But beneath its fast-paced metropolitan exterior is a city oozing with history waiting to be discovered and places to explore.
Here’s our top five places to get you off to a flying start.
1. The Acropolis
High on top of a rocky outcrop stands the ruins of the ancient stronghold, Acropolis. It overlooks all of Athens and contains the remains of several great buildings including the world-renowned Parthenon.
There is evidence the hill was inhabited as far back as the 4th millennium BC, however the buildings were mostly constructed in 5th century BC. The Parthenon was a temple dedicated to Athena, patron goddess of the city. Its elaborate decorative sculptures are considered to be the zenith of classical Greek art. It is currently under substantial restoration, but still a beautiful site with phenomenal 360° city views.
Entry Cost - For the Archaeological areas of Athens (Acropolis, Acropolis Museum, Ancient Agora, Theatre of Dionysus, Kerameikos, Temple of Olympian Zeus and Roman Agora) there is one ticket for €12. Kids under 18 are free.
Location - Acropolis Hill – hop-on-hop-off stop or red line metro.
2. Plaka Flea Market
Plaka is the city’s oldest neighbourhood and every Sunday it hosts a bustling flea market. You’ll find anything and everything here accompanied by the intoxicating aroma of fresh Greek cuisine.
Try and arrive before 11am though, it’s a popular tourist spot as well as a local favourite so it gets super busy.
Location – Under the Acropolis and stretches almost to Syntagma.
3. National Archaeological Museum
Said to be one of the greatest museums in the world, this place is outrageously large. I don’t know if I even covered half of it in the several hours I was there.
You’ll find pieces here dating as far back as 6800 BC! If you’re travelling with kids, realistically, they are not going to have as much fun here so consider splitting the visit over separate days.
Entry Cost - €7. Kids under 18 are free.
Location - 44 Patission Street, Athens. Get off at Omonia or Victoria Metro Stations for a short walk.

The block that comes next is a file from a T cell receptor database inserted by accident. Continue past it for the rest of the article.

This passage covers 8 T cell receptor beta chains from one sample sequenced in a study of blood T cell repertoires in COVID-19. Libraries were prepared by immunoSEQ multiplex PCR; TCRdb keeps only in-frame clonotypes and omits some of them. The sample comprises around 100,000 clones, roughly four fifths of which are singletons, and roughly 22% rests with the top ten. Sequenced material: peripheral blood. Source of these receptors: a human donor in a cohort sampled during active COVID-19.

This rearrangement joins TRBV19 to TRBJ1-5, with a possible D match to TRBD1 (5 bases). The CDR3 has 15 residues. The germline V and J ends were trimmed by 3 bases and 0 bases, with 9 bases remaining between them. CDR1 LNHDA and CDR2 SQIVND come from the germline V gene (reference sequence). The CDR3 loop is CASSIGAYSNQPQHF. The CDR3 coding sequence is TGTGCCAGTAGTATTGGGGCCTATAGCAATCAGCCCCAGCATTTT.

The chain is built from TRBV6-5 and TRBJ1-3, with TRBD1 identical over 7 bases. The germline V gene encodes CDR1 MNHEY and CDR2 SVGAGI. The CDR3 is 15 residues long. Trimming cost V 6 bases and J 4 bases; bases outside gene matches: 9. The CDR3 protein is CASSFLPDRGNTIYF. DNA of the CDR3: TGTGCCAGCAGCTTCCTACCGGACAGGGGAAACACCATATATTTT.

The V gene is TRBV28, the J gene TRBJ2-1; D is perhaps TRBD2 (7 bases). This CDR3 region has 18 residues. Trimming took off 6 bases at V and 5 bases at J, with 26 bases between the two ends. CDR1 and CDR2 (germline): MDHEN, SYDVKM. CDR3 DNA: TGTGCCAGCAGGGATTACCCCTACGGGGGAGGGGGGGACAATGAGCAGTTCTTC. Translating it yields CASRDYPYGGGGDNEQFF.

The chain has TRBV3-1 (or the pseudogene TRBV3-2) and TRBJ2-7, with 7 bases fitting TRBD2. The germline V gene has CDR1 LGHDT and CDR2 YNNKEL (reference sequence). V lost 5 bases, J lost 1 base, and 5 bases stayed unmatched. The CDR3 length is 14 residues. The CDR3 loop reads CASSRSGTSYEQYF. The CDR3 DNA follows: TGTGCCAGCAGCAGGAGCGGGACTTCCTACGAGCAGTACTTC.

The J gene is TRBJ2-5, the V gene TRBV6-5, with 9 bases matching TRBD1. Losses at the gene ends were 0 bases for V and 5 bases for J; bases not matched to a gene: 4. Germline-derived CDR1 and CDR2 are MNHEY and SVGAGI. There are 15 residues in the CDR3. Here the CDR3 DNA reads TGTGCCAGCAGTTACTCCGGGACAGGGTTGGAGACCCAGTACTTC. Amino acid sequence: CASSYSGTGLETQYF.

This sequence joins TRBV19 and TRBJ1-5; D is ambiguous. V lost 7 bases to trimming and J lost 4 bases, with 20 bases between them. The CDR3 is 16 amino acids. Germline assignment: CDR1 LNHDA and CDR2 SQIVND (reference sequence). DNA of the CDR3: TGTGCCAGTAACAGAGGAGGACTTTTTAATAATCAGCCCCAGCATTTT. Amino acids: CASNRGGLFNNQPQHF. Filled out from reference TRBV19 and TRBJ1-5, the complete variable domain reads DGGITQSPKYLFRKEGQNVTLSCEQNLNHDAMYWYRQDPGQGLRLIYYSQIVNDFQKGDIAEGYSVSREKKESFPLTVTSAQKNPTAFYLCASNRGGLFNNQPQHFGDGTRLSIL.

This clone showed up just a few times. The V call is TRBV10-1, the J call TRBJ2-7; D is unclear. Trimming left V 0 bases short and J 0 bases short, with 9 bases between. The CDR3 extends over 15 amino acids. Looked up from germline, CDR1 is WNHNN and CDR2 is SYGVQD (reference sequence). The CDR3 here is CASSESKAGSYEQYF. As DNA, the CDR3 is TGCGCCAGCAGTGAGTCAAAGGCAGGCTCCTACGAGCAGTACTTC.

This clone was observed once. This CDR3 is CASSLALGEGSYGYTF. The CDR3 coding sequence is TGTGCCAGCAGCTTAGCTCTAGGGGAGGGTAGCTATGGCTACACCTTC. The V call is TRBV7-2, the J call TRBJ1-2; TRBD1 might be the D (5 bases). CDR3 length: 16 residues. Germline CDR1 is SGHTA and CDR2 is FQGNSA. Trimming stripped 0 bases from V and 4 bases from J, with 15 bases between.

How can you go to Greece and not have a Gyro? These delicious classic Greek lunch snacks have made their way around the world and it all started here.
Right in the centre of town around Syntagma Square is where you’ll find some of the most wicked and delectable gyros in Athens. My favourite was a small out-of-the-way hole-in-the-wall called ‘Kostas’, which claims to have the best souvlaki since 1950.
5. Temple of Olympian Zeus / Arch of Hadrian
This temple was built between 472 and 456 BC and dedicated to Zeus. A little way from the Acropolis, it’s a convenient stop on the hop-on-hop-off bus. The most amazing thing about this temple was that it housed a 43-foot statue of Zeus - one of the Seven Wonders of the Ancient World - until its eventual destruction during the 5th century AD.
The Arch of Hadrian is a monumental gateway spanning an ancient road from the centre of Athens to the Temple of Zeus and built around 130AD.
Entry Cost - For the Archaeological areas of Athens (Acropolis, Acropolis Museum, Ancient Agora, Theatre of Dionysus, Kerameikos, Temple of Olympian Zeus and Roman Agora) there is one united ticket for €12. Or €2 by itself. Kids under 18 are free.
Location - Vasilissis Olgas & Vasilissis Amalias Avenue, about 500m from Syntagma Square.
The great thing about all these locations is the easy access via train, tram, bus or walking. Since it’s such an ancient city, streets aren’t quite as uniform as most modern cities so take your map (or Google maps) to ensure you end up in the right place.
There’s really a lot to adore in Athens, and if you weren’t a history enthusiast before you arrived, you sure will be by the time you leave.
Published under license from Well Travelled.